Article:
Though Samuel Adams might have been the source of this statement, this language does not appear on page 675—the cited page—or, to the authors' knowledge, on any other page of the Bernard Schwartz compendium that Attorney General Ashcroft cites.73 Page 675 does refer to amendments to the Federal Constitution that Adams proposed at the Massachusetts ratification convention, of which one was reportedly a right to keep and bear arms, but these proposed amendments, which were not approved by the convention, are not discussed in any detail in the Schwartz book. To actually find the language that Attorney General Ashcroft attributes to Adams, one would have to look at the record of proceedings for the constitutional convention in Massachusetts.

    However, there is nothing recorded in those proceedings to suggest that the statement actually should be attributed to Samuel Adams. The quoted language appears in the entry of February 6, 1788, for the official journal of the convention and is presented in the passive voice without any mention of, or attribution to, Adams:

    A motion was made and seconded, that the report of the Committee made on Monday last, be amended, so far as to add the following to the first article therein mentioned, viz.: "And that the said Constitution be never construed to authorize Congress to infringe the just liberty of the press, or the rights of conscience; or to prevent the people of the United States, who are peaceable citizens, from keeping their own arms; or to raise standing armies, unless when necessary for the defense of the United States, or of some one or more of them; or to prevent the people from petitioning, in a peaceable and orderly manner, the federal legislature, for a redress of grievances; or to subject the people to unreasonable searches and seizures of their persons, papers, or possessions." And the question being put, was determined in the negative.74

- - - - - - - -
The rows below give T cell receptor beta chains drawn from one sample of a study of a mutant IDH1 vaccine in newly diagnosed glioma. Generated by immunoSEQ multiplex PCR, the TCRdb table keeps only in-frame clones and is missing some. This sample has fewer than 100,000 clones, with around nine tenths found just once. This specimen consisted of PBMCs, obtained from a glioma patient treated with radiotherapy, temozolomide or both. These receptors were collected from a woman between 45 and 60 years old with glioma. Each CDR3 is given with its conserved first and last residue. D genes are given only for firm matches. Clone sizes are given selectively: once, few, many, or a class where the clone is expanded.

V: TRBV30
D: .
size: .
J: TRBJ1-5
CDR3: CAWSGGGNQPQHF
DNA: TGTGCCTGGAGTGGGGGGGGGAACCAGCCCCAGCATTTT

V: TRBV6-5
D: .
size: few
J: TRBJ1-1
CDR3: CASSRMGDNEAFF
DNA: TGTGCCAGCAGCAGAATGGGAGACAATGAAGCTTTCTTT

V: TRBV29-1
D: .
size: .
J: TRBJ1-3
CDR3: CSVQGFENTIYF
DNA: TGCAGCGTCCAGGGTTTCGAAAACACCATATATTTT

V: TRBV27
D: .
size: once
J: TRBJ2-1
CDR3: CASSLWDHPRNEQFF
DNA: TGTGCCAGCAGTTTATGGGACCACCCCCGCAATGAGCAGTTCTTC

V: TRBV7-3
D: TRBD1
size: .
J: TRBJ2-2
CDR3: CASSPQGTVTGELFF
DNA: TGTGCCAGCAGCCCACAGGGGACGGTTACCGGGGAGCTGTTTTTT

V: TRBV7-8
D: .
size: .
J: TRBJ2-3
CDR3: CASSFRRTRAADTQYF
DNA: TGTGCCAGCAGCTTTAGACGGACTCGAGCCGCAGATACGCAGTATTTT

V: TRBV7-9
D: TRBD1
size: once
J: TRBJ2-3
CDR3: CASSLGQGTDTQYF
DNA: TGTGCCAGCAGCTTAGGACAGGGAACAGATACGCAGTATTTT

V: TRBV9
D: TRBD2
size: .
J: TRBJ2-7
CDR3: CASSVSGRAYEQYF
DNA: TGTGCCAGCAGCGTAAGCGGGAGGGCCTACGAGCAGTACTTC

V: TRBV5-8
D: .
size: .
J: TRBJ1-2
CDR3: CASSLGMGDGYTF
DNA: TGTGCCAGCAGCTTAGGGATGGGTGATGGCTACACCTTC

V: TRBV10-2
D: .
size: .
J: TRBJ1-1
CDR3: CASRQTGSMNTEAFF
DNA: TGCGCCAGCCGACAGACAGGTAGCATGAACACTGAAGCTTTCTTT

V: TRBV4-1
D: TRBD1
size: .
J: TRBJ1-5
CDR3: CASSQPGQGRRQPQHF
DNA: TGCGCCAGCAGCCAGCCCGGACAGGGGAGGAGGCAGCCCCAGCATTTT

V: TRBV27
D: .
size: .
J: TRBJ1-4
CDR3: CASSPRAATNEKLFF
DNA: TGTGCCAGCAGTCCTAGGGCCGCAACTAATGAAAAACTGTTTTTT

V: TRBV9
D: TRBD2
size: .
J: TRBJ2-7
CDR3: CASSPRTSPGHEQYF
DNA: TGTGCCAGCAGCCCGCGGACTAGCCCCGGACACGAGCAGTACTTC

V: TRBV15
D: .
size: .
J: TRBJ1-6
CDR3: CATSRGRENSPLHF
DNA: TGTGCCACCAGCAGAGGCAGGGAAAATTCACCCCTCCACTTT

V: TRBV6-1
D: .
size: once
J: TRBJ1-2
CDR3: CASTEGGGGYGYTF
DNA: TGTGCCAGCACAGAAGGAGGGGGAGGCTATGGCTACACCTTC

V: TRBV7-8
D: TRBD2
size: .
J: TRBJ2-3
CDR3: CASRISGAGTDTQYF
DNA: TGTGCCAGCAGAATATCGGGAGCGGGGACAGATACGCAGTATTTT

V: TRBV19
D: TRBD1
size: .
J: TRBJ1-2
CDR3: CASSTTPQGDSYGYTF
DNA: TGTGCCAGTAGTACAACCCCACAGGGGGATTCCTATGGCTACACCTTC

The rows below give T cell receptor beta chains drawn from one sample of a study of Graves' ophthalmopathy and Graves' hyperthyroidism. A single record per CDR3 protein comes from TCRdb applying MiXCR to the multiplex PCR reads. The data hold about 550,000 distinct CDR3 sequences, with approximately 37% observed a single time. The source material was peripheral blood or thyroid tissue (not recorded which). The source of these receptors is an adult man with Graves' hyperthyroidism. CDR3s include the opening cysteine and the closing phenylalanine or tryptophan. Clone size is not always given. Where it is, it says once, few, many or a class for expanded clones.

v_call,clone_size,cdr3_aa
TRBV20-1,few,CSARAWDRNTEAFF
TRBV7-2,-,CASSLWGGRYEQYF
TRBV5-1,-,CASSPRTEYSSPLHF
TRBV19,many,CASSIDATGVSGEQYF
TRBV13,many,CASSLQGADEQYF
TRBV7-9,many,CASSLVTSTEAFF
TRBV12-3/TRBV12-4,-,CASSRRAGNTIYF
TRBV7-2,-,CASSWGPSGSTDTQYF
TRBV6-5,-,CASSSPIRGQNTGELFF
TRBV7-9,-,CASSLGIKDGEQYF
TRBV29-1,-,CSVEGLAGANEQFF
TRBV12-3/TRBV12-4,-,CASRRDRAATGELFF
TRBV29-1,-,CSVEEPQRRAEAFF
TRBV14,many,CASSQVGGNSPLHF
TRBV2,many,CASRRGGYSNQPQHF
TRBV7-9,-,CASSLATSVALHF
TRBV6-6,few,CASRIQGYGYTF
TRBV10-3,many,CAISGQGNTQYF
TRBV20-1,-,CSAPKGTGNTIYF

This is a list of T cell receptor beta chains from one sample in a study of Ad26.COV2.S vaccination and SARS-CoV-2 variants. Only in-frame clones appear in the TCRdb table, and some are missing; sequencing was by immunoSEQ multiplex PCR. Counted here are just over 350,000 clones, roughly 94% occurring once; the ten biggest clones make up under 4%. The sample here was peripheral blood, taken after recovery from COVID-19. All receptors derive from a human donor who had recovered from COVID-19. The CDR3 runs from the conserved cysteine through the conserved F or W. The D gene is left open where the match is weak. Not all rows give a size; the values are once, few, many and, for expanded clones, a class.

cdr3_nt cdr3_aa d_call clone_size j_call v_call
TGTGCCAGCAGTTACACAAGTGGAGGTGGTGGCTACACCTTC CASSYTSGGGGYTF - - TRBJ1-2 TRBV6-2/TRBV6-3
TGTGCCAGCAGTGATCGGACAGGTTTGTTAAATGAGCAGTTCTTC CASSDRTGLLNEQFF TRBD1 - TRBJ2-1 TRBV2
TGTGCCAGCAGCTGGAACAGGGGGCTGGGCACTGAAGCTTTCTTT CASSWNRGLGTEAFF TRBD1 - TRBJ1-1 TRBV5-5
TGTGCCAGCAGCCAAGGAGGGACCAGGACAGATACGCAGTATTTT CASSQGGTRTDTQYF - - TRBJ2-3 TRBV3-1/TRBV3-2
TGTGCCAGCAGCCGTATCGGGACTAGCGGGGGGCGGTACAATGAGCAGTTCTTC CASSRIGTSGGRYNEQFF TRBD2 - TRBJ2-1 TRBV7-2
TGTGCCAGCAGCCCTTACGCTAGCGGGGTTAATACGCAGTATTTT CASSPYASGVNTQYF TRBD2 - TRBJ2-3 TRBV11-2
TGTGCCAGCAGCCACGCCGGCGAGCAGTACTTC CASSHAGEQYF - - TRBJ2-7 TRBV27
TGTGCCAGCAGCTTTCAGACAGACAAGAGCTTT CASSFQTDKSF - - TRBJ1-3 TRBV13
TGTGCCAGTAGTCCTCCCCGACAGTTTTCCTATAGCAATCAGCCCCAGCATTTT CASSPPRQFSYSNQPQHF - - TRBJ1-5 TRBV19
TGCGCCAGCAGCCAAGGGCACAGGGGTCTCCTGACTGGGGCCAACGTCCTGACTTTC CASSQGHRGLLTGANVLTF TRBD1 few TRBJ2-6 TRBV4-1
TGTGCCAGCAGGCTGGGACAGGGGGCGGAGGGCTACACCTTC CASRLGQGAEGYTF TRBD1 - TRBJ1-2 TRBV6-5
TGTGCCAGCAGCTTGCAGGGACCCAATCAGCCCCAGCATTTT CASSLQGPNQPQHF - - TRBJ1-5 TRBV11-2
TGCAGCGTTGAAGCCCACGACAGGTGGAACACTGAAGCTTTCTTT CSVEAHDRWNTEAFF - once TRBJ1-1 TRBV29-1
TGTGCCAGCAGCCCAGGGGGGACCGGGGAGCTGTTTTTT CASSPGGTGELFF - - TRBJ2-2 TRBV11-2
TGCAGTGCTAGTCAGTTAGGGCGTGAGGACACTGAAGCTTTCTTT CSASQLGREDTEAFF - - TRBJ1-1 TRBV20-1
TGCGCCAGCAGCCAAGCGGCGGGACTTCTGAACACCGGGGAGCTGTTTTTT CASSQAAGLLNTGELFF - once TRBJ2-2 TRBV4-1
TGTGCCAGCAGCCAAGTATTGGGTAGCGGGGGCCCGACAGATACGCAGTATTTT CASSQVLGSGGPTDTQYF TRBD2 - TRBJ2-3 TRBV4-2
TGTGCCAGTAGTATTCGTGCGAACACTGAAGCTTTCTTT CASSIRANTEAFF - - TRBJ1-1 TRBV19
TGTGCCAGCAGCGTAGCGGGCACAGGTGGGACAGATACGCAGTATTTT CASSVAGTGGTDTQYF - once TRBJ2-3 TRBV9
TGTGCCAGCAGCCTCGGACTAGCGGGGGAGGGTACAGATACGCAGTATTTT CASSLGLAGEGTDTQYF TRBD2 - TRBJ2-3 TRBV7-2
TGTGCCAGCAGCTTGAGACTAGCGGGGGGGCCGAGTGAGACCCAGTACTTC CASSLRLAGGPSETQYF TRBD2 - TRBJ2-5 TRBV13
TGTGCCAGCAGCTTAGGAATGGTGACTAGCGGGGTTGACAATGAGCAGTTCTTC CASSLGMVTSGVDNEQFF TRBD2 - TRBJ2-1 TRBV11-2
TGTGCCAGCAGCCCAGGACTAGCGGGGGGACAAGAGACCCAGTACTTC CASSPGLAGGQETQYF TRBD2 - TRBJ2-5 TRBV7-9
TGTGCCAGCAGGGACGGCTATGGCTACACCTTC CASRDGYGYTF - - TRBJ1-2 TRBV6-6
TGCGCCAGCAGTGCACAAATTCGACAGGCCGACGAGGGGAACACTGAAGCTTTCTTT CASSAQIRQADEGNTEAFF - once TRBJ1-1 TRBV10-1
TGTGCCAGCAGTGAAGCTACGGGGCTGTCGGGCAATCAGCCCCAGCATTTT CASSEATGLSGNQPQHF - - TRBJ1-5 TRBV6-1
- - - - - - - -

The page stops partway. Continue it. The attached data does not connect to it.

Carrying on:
There is no explicit indication as to who moved to have this article included, although it may well have been Adams. However, the journal does not indicate whether any particular amendments or statements in support of the amendments were made by any one convention participant. Even if the author was Adams, the convention participants still rejected the article. A discussion of this language does appear in the trial court's Emerson decision, citing to the work of historian Joyce Lee Malcolm, and she attributes this material to Samuel Adams.75 However, Malcolm references only the page of the journal quoted above. If Attorney General Ashcroft wants to suggest that Samuel Adams believed in an individual right to bear arms free of government restrictions, then, once again, he is going to have to look deeper than a series of misquotes.

Go to Conclusion

Back to Table of Contents


  1. Emerson, 46 F. Supp. 2d at 614.

  2. Brief of the United States in United States v. Emerson, No. 99-10331 (5th Cir.), at 16-28 (quoting United States v. Friel, 1 F.3d 1231 (1st Cir. 1993) (unpublished); United States v. Toner, 728 F.2d 115 (2nd Cir. 1984); United States v. Rybar, 103 F.3d 273 (3rd Cir. 1996), cert. denied, 522 U.S. 807 (1997); Love v. Pepersack, 47 F.3d 120 (4th Cir.), cert. denied, 516 U.S. 813 (1995); United States v. Johnson, 441 F.2d 1134 (5th Cir. 1971); United States v. Warin, 530 F.2d 103 (6th Cir.), cert. denied, 426 U.S. 948 (1976); Quilici v. Village of Morton Grove, 695 F.2d 261 (7th Cir. 1982), cert. denied, 464 U.S. 863 (1983); United States v. Hale, 978 F.2d 1016 (8th Cir. 1992), cert. denied, 507 U.S. 997 (1993); Hickman v. Block, 81 F.3d 98 (9th Cir.), cert. denied, 519 U.S. 912 (1996); United States v. Oakes, 564 F.2d 384 (10th Cir. 1977), cert. denied, 435 U.S. 926 (1978); United States v. Wright, 117 F.3d 1265 (11th Cir. 1997), on rehearing, aff'd in part and vacated in part on other grounds, 133 F.3d 1412, cert. denied, 525 U.S. 894 (1998)); and Reply Brief of the United States in United States v. Emerson, No. 99-10331 (5th Cir.), at 6 (hereafter Emerson Reply Brief) (quoting Fraternal Order of Police v. United States, 173 F.3d 898 (D.C. Cir.), cert. denied, 528 U.S. 928 (1999)).

  3. Emerson Reply Brief at 24-25 (5th Cir.) (footnotes omitted).

  4. 178 F.3d 1291 (5th Cir.) (unpublished), cert. denied, 528 U.S. 928 (1999), See Emerson Reply Brief at 1-3.